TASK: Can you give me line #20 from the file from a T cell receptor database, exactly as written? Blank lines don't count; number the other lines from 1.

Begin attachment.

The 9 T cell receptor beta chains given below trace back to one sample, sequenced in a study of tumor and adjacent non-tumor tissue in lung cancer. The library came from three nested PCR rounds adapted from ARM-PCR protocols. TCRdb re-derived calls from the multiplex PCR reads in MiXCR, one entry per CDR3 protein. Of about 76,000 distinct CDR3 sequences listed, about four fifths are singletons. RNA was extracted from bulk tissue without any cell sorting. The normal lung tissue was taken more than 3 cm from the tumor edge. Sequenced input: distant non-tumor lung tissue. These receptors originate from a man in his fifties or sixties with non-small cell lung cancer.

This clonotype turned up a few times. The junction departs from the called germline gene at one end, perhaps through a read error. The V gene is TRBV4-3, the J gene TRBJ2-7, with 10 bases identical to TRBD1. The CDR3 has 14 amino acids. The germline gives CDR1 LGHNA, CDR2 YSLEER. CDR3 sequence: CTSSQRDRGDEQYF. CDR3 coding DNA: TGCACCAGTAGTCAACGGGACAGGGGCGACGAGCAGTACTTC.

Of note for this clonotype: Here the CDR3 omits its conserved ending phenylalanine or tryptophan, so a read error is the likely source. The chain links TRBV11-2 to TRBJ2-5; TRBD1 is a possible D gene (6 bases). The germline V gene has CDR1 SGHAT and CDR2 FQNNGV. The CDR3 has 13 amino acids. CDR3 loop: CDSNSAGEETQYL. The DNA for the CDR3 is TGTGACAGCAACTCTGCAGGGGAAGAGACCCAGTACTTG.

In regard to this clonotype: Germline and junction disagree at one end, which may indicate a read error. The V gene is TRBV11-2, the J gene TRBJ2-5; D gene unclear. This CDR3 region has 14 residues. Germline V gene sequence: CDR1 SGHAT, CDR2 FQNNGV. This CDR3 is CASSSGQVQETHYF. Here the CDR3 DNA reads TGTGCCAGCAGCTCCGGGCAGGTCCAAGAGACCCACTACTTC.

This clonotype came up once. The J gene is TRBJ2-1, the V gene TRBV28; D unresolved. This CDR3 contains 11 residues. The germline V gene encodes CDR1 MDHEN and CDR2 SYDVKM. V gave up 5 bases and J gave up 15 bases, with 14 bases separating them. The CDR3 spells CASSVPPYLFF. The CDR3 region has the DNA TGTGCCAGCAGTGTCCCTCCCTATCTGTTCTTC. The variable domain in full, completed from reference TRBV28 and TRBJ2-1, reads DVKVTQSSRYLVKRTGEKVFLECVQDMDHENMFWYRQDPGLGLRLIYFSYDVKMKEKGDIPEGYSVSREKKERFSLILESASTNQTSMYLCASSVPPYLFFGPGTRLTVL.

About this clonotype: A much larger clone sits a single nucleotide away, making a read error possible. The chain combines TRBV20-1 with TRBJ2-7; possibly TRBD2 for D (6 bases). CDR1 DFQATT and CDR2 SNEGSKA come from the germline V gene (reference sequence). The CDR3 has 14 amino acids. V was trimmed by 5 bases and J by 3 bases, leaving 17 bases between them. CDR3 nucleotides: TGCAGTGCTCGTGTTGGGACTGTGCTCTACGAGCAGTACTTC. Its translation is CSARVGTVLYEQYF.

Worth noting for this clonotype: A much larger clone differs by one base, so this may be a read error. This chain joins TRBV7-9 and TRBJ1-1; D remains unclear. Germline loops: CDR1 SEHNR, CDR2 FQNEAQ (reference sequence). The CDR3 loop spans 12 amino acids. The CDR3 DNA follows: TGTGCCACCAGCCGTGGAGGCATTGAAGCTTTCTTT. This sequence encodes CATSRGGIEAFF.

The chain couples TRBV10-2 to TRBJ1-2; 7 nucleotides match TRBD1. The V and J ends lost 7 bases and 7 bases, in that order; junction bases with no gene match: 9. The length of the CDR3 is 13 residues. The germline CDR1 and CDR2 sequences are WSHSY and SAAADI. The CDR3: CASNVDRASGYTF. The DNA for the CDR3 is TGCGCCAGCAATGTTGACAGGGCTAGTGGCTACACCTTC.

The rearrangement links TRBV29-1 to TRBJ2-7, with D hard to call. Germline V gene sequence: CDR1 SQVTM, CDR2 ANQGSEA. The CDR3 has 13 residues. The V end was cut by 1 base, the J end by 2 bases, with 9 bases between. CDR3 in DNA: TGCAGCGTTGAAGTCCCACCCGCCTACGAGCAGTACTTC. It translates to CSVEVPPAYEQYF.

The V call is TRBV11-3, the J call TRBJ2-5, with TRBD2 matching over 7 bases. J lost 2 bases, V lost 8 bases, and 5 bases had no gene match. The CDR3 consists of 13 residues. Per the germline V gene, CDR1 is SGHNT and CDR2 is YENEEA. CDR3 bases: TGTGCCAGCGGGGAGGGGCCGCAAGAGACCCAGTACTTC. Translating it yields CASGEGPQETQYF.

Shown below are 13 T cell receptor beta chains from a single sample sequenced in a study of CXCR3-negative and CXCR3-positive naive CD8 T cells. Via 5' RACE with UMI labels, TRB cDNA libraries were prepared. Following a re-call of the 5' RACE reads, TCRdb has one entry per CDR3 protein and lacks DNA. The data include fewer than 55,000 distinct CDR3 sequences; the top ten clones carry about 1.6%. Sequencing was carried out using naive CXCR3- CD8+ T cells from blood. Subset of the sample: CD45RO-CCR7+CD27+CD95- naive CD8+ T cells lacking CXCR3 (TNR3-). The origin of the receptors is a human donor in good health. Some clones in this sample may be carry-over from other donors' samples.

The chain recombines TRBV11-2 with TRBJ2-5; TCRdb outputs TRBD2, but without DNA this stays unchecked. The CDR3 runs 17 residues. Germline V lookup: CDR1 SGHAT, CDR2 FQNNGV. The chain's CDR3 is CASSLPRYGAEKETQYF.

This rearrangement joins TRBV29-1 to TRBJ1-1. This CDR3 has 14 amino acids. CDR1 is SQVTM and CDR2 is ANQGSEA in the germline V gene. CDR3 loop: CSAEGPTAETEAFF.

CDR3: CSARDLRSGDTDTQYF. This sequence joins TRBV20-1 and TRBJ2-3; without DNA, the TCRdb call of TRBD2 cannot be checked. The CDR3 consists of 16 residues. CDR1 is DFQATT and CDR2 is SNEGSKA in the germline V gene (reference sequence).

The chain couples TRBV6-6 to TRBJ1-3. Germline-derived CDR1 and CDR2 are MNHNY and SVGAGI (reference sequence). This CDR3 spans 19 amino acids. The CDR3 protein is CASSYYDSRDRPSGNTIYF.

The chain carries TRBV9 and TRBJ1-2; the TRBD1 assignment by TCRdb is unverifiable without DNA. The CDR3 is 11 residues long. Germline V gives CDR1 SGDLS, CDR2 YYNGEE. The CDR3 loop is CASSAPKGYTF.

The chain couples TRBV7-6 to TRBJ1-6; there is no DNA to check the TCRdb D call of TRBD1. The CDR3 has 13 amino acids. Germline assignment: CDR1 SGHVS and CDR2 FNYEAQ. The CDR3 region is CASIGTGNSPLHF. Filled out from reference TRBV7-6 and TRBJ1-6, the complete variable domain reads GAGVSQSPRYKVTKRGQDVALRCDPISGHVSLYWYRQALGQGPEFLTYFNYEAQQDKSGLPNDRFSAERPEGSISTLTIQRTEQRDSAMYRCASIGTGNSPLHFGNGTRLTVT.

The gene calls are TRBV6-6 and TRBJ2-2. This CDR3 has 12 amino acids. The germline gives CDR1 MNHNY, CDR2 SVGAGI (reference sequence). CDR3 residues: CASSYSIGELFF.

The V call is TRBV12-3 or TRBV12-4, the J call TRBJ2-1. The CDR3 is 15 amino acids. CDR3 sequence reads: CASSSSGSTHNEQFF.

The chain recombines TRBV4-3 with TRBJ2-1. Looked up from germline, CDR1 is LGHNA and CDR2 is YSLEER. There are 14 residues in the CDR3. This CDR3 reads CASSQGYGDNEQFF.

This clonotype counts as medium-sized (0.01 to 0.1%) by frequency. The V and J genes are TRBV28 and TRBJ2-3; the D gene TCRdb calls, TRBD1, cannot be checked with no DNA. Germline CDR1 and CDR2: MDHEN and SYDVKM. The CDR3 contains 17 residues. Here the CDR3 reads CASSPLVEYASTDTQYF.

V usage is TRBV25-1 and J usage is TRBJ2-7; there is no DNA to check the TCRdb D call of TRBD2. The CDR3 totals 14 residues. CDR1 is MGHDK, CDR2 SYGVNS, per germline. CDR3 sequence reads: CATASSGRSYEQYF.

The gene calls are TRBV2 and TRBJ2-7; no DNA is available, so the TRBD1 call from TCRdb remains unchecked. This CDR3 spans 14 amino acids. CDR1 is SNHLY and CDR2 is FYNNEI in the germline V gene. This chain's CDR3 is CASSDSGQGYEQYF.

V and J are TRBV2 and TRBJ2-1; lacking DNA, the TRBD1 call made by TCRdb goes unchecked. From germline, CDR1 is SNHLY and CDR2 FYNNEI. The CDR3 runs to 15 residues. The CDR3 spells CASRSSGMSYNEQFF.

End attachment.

The chain recombines TRBV4-3 with TRBJ2-1. Looked up from germline, CDR1 is LGHNA and CDR2 is YSLEER. There are 14 residues in the CDR3. This CDR3 reads CASSQGYGDNEQFF.